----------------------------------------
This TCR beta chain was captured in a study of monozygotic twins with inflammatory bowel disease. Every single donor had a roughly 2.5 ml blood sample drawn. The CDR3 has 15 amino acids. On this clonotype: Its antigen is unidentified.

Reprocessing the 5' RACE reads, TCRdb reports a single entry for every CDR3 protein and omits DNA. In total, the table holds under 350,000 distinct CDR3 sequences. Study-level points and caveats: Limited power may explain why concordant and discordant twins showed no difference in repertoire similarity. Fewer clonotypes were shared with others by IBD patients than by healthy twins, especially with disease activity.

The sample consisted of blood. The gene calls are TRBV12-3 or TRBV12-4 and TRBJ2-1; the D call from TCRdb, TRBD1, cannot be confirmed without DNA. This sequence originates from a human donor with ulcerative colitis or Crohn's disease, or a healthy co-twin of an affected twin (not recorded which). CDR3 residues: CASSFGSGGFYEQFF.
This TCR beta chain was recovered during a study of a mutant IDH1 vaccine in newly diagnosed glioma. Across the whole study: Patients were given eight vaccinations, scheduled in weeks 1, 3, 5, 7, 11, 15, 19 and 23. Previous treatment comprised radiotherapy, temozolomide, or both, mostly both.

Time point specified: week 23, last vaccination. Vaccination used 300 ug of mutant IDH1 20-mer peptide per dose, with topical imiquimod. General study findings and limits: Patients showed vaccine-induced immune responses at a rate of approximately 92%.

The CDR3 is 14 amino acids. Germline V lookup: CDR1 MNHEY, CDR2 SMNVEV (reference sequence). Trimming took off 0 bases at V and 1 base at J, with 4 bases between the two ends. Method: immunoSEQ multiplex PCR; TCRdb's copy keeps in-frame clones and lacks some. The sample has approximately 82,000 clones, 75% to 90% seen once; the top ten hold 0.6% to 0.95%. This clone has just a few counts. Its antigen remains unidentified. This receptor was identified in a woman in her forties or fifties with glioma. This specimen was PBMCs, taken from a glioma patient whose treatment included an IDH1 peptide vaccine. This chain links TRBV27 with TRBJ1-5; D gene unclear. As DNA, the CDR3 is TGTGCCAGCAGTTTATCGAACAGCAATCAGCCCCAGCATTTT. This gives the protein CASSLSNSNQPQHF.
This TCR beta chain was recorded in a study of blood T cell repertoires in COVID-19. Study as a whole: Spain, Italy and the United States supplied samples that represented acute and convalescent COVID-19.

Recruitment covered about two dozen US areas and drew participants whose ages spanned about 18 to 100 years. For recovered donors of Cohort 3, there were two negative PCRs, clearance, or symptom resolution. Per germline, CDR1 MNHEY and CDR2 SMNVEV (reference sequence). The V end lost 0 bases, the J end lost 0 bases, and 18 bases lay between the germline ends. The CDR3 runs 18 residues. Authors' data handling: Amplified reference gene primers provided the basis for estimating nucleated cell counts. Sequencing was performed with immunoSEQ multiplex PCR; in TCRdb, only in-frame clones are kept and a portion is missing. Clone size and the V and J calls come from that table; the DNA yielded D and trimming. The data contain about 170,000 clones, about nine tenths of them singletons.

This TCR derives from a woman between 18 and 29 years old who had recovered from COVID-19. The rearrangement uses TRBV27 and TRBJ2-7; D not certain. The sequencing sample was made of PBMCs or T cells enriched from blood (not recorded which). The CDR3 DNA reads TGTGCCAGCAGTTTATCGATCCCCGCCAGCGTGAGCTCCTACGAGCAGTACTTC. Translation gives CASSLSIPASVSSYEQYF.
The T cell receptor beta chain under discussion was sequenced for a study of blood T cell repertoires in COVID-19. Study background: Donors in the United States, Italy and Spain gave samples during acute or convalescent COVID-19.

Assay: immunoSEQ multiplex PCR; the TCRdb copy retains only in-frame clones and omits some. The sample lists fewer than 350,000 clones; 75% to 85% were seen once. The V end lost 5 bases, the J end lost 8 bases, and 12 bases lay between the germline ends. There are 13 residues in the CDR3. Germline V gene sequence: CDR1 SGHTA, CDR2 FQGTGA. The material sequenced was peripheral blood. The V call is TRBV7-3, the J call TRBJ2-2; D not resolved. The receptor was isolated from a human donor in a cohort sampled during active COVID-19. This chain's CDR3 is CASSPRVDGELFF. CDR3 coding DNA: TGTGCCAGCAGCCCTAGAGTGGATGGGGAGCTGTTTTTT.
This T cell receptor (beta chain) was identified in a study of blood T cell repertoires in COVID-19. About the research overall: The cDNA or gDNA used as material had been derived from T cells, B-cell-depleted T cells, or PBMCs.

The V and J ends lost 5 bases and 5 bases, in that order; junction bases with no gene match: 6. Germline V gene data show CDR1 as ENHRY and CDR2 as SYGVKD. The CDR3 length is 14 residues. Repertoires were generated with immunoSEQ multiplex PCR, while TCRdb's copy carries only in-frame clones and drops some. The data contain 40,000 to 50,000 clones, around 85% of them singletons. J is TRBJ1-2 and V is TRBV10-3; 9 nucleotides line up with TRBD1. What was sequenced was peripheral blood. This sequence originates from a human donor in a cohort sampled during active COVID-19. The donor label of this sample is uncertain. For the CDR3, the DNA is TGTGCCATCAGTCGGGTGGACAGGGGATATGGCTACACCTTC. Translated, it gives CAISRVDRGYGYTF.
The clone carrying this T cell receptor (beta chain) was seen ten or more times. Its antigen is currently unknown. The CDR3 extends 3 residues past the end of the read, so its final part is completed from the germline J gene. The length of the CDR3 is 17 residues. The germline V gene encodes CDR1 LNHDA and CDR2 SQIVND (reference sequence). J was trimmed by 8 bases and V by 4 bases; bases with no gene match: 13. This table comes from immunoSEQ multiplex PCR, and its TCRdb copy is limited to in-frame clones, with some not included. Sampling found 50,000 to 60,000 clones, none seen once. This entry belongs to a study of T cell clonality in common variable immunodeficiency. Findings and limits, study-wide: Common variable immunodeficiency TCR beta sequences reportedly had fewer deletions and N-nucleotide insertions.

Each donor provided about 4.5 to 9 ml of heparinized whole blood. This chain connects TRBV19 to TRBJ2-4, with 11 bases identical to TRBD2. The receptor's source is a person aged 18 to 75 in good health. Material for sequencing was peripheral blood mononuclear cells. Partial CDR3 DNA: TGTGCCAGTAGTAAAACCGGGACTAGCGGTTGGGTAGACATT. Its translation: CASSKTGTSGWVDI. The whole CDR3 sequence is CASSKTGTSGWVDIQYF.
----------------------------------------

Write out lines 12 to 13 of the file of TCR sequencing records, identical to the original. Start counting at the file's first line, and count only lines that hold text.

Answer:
This T cell receptor (beta chain) was identified in a study of blood T cell repertoires in COVID-19. About the research overall: The cDNA or gDNA used as material had been derived from T cells, B-cell-depleted T cells, or PBMCs.

The V and J ends lost 5 bases and 5 bases, in that order; junction bases with no gene match: 6. Germline V gene data show CDR1 as ENHRY and CDR2 as SYGVKD. The CDR3 length is 14 residues. Repertoires were generated with immunoSEQ multiplex PCR, while TCRdb's copy carries only in-frame clones and drops some. The data contain 40,000 to 50,000 clones, around 85% of them singletons. J is TRBJ1-2 and V is TRBV10-3; 9 nucleotides line up with TRBD1. What was sequenced was peripheral blood. This sequence originates from a human donor in a cohort sampled during active COVID-19. The donor label of this sample is uncertain. For the CDR3, the DNA is TGTGCCATCAGTCGGGTGGACAGGGGATATGGCTACACCTTC. Translated, it gives CAISRVDRGYGYTF.